Renée Fleming: "Poèmes"
Music by Ravel, Messiaen, Dutilleux. Orchestre Philharmonique de Radio France, Gilbert; Orchestra National de France, Ozawa. Texts and translations, Decca 478 3500
The fact that Elliott Carter, at the age of one hundred three, continues to write exciting music has tended to obscure the fact that Henri Dutilleux, ninety-six, is still an active contributor to the repertoire. Dutilleux's body of work, much smaller than Carter's, is slim in the area of vocal music, so it is a pleasure to report that Renée Fleming has recorded two Dutilleux pieces for this collection. Moreover, with the second of them, Le Temps l'Horloge, Fleming has set down some of the most incisive singing she has put on record. Dutilleux's musical structures have often been said to show a Proustian sense of the flexibility of time (sometimes by the composer himself), and the choice of texts makes this especially true here. The first two poems are by Jean Tardieu, inspiring some Ravel-style vocal lines for Fleming, while the third is by Robert Desnos. The latter brings out a rare direct and unguarded quality in Fleming's vocalism. The final poem, "Enivrez-vous," is another contribution to the ever-growing body of musical settings of Baudelaire, an intoxicated waltz-like piece that ends in speech-song. A very large orchestra is used with great refinement, and there is the unexpected acidic tinge of the accordion, purged of all its associations with popular music, to portray a ghostly shadow.
Conductor Seiji Ozawa captures the rapturous qualities of Le Temps l'Horloge with offhand assurance. The recording is taken from a live performance in Paris in 2009. The remainder of the program, which includes two of Dutilleux's Trois Sonnets de Jean Cassou, is conducted by Alan Gilbert. When Gilbert began his tenure at the New York Philharmonic in fall 2009, he invited Fleming to sing Messiaen's Poèmes pour Mi on his inaugural concert. On that occasion, Fleming was often inaudible in the hall, particularly when faced with Messiaen's distinctive woodwind writing. This recording, a studio version, offers a chance to hear how she sings the songs, but the price is a distractingly artificial balance of voice to orchestra. Oddly, "Épouvante," the song to which she is least suited, comes off well here with the electronic boost, but there is still something of a packaged feel rather than the necessary primal one. Yet some of the songs to which her voice is better suited fall victim to a generalized, default mode of expression. When Messiaen writes "avec charme" in the vocal line, it comes out droopy; when he writes "gracieux," it comes out droopy. In "Le collier," instead of Gallic clarity we get a hedging of bets. Gilbert provides the necessary enveloping ambience in the first song, the lock-step rhythms of "Épouvante" and the relentless ecstatic release of the final "Prière exaucée."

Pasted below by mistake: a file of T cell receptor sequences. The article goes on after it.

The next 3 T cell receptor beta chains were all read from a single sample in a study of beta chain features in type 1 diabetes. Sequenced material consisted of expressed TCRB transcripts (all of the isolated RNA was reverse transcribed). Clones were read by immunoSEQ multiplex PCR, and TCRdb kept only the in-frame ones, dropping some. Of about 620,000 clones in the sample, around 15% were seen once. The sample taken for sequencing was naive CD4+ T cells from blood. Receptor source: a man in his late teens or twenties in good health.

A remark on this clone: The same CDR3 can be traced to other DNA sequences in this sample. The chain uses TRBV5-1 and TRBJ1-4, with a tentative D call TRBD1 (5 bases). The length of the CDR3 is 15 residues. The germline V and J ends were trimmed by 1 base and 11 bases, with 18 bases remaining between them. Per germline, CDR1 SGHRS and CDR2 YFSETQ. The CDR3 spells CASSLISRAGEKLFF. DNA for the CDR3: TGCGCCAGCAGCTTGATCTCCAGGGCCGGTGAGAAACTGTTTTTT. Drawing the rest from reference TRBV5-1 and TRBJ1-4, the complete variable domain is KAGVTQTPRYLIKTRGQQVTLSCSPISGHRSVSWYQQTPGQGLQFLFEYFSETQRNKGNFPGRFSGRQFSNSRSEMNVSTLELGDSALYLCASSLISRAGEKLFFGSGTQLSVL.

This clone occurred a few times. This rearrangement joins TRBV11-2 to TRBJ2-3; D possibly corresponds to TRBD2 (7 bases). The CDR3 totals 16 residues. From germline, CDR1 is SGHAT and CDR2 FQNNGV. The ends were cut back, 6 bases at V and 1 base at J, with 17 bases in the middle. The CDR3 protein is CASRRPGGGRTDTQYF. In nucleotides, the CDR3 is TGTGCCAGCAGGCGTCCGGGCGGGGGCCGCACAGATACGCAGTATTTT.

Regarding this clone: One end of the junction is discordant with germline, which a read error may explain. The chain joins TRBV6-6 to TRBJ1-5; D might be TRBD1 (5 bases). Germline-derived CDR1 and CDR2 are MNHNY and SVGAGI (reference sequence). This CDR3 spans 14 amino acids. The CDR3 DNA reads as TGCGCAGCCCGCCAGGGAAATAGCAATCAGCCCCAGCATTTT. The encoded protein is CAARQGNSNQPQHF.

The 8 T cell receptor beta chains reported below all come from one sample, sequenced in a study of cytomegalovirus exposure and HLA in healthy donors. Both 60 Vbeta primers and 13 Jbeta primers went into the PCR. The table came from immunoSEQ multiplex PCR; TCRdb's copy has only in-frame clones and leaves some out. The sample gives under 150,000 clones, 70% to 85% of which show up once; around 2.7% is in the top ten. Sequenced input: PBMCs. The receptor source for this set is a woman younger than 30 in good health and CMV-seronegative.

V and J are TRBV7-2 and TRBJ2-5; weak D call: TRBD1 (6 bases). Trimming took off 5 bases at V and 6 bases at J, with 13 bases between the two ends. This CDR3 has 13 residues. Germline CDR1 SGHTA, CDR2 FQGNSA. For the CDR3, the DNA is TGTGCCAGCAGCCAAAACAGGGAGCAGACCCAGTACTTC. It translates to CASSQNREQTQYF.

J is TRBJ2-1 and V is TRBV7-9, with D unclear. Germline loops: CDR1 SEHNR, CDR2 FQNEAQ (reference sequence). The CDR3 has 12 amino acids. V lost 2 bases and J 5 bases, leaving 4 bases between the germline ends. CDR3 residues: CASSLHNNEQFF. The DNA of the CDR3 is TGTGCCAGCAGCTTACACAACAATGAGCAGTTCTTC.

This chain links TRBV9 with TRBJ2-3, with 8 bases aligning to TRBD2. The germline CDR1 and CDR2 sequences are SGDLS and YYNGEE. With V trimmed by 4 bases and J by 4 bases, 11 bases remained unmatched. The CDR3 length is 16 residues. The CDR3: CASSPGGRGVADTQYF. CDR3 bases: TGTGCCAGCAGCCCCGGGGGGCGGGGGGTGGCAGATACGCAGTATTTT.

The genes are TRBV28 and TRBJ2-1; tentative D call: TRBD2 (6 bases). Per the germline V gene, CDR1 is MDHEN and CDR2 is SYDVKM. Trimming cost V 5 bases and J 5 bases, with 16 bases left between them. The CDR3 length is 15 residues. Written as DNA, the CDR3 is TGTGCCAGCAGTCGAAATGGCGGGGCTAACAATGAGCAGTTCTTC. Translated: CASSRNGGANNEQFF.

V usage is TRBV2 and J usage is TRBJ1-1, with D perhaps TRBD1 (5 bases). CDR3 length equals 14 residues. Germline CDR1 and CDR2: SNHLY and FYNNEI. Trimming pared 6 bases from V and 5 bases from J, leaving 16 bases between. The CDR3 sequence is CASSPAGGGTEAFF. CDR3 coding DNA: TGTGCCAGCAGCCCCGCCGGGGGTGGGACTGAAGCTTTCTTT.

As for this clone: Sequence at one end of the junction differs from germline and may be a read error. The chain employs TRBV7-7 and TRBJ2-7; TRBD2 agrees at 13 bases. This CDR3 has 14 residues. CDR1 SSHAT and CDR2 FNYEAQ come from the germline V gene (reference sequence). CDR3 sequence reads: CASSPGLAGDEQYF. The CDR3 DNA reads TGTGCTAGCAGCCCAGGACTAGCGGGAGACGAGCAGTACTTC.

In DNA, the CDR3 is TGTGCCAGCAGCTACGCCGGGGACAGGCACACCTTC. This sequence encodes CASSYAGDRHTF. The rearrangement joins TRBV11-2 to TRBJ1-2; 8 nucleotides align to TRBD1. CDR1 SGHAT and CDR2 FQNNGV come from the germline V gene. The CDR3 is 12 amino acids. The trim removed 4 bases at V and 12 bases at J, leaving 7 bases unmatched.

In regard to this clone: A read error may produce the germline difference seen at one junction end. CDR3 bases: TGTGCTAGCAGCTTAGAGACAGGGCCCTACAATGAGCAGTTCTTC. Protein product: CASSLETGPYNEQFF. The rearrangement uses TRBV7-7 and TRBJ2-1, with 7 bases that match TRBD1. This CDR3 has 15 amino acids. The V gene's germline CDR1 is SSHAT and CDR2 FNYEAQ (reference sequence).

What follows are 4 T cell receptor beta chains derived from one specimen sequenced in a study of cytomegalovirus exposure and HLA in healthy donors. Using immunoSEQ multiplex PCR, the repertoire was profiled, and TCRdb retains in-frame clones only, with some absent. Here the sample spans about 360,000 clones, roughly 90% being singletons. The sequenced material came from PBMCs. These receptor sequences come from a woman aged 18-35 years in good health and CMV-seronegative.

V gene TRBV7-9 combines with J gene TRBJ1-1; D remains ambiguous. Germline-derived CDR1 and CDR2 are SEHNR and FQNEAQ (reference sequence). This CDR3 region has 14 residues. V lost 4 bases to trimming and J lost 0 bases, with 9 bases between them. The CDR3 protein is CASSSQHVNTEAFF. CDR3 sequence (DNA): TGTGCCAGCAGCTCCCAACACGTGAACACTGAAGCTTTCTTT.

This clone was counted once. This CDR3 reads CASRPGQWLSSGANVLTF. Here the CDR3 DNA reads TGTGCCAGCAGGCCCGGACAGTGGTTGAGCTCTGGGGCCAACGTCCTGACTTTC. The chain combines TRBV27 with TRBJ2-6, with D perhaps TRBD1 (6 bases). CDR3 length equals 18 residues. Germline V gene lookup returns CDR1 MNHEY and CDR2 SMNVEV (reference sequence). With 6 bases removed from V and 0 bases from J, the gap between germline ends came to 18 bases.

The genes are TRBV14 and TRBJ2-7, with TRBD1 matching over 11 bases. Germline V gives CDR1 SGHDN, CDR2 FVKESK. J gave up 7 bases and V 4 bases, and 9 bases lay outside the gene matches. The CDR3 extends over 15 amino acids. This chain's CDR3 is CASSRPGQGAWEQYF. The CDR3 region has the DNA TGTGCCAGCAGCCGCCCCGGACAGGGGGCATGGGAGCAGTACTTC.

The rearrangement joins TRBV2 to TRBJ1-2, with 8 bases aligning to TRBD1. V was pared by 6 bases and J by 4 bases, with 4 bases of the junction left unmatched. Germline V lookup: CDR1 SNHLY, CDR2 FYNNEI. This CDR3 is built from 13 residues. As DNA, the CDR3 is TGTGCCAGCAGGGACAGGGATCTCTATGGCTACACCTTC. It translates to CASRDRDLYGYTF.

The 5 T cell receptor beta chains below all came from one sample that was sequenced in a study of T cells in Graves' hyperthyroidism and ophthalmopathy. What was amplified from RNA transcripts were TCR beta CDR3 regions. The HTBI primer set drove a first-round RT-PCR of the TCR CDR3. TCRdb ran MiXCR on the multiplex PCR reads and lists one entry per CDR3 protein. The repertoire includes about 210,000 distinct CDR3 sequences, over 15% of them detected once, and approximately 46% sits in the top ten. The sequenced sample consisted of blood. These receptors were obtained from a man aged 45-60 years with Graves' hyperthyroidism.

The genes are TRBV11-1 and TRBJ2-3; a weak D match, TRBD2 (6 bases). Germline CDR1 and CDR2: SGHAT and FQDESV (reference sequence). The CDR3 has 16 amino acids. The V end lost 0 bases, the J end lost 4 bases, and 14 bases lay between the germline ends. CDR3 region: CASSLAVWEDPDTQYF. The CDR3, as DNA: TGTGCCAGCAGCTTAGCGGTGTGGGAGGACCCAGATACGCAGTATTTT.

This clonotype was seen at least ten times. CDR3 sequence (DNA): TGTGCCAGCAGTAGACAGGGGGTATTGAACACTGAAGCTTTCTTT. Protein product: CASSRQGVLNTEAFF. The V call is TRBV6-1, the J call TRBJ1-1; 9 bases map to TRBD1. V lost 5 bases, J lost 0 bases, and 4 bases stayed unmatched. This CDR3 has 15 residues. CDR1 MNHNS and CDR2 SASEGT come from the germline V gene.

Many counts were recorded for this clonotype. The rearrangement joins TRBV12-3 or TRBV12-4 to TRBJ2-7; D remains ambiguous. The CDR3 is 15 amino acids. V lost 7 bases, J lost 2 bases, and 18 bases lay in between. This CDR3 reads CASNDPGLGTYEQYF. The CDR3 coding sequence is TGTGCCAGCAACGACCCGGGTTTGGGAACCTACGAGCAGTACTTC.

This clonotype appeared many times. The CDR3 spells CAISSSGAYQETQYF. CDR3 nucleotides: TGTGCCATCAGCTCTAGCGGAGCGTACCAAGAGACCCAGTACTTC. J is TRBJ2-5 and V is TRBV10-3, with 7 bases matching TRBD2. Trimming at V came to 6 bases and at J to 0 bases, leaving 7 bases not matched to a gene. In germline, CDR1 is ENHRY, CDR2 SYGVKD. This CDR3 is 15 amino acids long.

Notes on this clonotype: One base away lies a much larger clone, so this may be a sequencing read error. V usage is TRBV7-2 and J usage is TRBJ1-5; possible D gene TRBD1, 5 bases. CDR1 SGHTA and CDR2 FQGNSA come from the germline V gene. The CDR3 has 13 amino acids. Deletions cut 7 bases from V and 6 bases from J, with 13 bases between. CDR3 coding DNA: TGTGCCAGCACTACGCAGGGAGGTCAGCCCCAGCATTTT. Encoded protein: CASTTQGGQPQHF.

This collection opens with the least colorful performance of Ravel's Shéhérazade in my experience. It is clear that Fleming is seeking an enraptured quality for the vocal line, but the effect comes across as suffering instead. The images in the text of "Asie" are kaleidoscopic, but Fleming's narrator sounds like a woman who will always be pining away over her travel books rather than one who can't wait to get out and have these experiences herself. Gilbert remains becalmed in the harbor. The great orchestral moments — the path of a sail like a giant bird's wing across the golden sky, the impossibly slow, expectant pulsing in "L'indifférent" — pass for little. Gilbert has now spent a few seasons enlivening standard repertoire at the Philharmonic, and I've never heard him allow a piece to sag in this manner. Clearly, he has either been undermined by the editing of this recording, which flattens the dynamic range of the orchestra out into an "accompaniment," or he has deferred to Fleming's interpretation of the piece.
Fleming, like Elisabeth Schwarzkopf and Jessye Norman before her, has been attracted to the seeming "perfection" of the studio product, but on the basis of Le Temps l'Horloge she should more often fight that instinct and make her recordings in live performances.
Recordings and symphonic concerts nowadays all have titles, usually silly and pointless ones. There is more justification for this one, "Poèmes," than most, but an opportunity was missed. Poulenc set the same Desnos poem, "Le dernier poème," that Dutilleux used. It would have made a lovely prelude or postlude (or both) to this collection.
WILLIAM R. BRAUN